The National Security Agency illegally gathered as many as 56,000 emails and other electronic communications between Americans with no connection to terrorism as part of a collection program that was ruled unconstitutional by a secret spy court in 2011.
The Foreign Intelligence Surveillance Court rendered its decision in an 86-page opinion on Oct. 3, 2011. It was declassified Wednesday by U.S. intelligence officials, and Director of National Intelligence James Clapper authorized the release of the opinion.
"This is not an egregious overreaching by a greedy agency seeking to spy on Americans," a senior intelligence official said. "This is a technological problem that resulted in an inadvertent collection of a relatively small number of U.S. personal communications."
In the opinion, Chief Judge John Bates found that the government had "advised the court that the volume and nature of the information it has been collecting is fundamentally different from what the court had been led to believe."
Bates said the court must rely on the government to say when it improperly spies on Americans, according to the opinion.
The information had been collected since at least 2006, Bates said in the opinion.
Sen. Bob Corker of Tennessee, a ranking GOP member of the Senate Foreign Relations Committee, called for a hearing next month before the full Senate with NSA Director Keith Alexander.
"This briefing should discuss the totality of NSA operations, including, but not limited to, those that have already been discussed publicly," Corker wrote in a letter to President Barack Obama on Wednesday.
"Given the scope and scale of the disclosures to date and the significant likelihood of more to come, it is now all the more important that the administration come to Congress and provide a full accounting of the totality of these efforts," Corker said.
Under the program, the NSA for three years diverted huge volumes of international data passing through fiber-optic cables in the United States into a repository where it could be temporarily stored for processing and for the selection of foreign communications, rather than domestic ones.
But in practice, the agency was unable to filter out the communications among Americans, many of which were bundled with the targeted materials.
Because many web mail services use such bundled transmissions, the senior intelligence official said, it was impossible to collect the targeted materials without also sweeping up data from innocent domestic U.S. users.
The data were being gathered with the cooperation of telecommunications providers like AT&T, other senior intelligence officials said.
The officials said the NSA realized that when it was gathering up bundled Internet communications from fiber-optic cables, it often was collecting thousands of emails or other Internet transactions by Americans who had no connection to the intended terror target being tracked.
The problem became apparent during internal discussions between NSA and Justice Department officials about the program's technical operation, the senior intelligence official said.
"They were having a discussion and a light bulb went on," the official said.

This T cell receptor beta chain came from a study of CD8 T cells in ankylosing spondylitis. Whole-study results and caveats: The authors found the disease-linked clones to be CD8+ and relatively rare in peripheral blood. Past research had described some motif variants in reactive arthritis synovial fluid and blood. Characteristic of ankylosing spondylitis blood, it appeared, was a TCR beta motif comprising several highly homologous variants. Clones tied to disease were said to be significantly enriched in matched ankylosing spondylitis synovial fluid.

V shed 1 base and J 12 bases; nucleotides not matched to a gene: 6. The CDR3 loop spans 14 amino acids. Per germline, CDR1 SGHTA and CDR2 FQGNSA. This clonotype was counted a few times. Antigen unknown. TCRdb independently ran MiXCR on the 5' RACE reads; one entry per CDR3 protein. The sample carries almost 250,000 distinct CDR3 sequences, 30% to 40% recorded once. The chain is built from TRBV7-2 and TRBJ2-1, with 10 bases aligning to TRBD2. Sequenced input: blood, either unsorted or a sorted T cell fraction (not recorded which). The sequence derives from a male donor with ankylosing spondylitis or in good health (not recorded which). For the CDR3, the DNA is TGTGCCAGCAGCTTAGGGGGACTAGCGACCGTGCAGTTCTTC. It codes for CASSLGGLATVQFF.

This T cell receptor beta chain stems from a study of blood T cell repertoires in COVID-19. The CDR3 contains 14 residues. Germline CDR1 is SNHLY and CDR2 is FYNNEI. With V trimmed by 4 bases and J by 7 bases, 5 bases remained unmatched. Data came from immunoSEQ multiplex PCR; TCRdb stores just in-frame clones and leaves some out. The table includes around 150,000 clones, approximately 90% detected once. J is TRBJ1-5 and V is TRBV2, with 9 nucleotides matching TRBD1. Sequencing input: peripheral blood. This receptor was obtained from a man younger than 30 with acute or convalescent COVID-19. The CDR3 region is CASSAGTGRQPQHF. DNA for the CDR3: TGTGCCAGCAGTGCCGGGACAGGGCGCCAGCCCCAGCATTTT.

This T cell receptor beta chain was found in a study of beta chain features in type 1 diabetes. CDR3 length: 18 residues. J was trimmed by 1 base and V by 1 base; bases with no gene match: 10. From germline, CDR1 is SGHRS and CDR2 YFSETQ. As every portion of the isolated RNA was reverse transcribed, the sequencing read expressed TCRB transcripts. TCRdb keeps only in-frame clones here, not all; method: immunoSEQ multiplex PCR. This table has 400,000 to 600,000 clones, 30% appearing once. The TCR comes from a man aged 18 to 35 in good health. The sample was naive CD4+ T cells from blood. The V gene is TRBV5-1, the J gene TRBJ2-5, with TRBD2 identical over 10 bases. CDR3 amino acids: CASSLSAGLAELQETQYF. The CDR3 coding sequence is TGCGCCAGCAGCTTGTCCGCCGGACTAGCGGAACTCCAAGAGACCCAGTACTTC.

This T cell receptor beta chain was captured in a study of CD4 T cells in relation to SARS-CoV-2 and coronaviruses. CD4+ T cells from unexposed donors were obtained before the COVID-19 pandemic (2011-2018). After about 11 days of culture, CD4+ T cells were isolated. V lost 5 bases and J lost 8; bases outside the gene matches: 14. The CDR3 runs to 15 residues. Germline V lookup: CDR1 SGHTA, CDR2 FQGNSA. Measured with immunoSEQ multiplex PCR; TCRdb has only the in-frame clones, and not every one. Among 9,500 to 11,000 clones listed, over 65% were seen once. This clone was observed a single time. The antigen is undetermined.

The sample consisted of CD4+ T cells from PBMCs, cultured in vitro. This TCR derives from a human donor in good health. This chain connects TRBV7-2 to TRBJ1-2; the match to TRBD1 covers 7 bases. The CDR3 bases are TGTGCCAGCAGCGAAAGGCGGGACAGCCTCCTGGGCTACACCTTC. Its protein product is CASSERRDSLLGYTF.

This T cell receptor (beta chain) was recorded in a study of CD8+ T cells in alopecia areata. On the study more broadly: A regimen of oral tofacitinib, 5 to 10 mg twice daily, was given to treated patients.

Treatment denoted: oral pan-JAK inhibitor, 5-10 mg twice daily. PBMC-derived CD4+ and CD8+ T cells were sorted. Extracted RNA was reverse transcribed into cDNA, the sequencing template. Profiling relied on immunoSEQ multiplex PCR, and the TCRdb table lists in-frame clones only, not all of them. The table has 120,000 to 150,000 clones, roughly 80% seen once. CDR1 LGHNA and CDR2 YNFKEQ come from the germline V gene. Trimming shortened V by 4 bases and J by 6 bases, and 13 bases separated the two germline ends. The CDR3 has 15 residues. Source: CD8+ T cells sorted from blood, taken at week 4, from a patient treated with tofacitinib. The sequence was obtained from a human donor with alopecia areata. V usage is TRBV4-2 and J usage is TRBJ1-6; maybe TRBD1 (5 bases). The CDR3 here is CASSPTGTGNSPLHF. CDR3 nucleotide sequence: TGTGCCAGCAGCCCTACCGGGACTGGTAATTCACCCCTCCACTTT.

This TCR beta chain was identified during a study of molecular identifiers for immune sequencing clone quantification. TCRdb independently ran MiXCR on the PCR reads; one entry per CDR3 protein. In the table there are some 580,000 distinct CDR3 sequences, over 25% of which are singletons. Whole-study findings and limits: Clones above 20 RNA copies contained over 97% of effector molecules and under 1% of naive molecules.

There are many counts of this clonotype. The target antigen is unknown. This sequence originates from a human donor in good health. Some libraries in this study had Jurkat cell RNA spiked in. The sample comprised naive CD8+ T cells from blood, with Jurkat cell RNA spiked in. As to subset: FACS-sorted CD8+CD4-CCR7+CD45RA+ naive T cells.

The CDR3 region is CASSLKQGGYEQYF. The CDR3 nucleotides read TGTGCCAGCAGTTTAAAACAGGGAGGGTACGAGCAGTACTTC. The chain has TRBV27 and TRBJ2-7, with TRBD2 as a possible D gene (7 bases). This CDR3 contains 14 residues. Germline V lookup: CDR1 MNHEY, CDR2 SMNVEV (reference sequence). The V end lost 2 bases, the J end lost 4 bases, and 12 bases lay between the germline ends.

The officials did not explain, however, why they did not prepare for that possibility when the surveillance program was created and why they discovered it only after the program was well under way.
When the NSA realized it had an American communication, the communication was destroyed, the officials said. But it was not clear how they determined to whom an email belonged or whether any NSA analyst had actually read the content of the email.
The officials said the bulk of the information was never accessed or analyzed.
"For technological reasons, NSA was not capable of breaking those down, and still is not capable of breaking those down into their individual components," one official said. "So if you had a situation where one of those emails may have referenced your targeted email in the subject line, you'd nonetheless collect the whole inbox list.
"It's like a screenshot: You get whatever is popping up on your screen at the time," the official added. "On occasion, some of those might prove to be wholly domestic."
According to NSA estimates, the agency may have been collecting as many as 56,000 "wholly domestic" communications each year.
As soon as the extent of the problem became clear, the officials said, the Obama administration provided classified briefings to both Senate and House intelligence committees within days.
At the same time, officials also informed the secret surveillance court, which later issued its 2011 ruling against the program.
A month after the foreign intelligence surveillance court's ruling, the NSA revised its collection procedures to separate the transactions most likely to contain the communications of Americans.
In 2012, the agency also purged the domestic communications that it had collected.
"This was not in any respect an intentional or wholesale breach of privacy of American persons," Robert S. Litt III, the general counsel for the Office of the Director of National Intelligence, told The Washington Post
Officials stressed that it was the NSA that brought the collection method to the court's attention as part of its regular reporting process.
Besides the October 2011 court ruling, which was heavily redacted, U.S. intelligence officials on Wednesday released other documents, including a follow-up order about the NSA's revised collection methods.
The documents were released in response to a Freedom of Information Act lawsuit filed by the Electronic Frontier Foundation.
The Associated Press and Bloomberg News contributed to this report.
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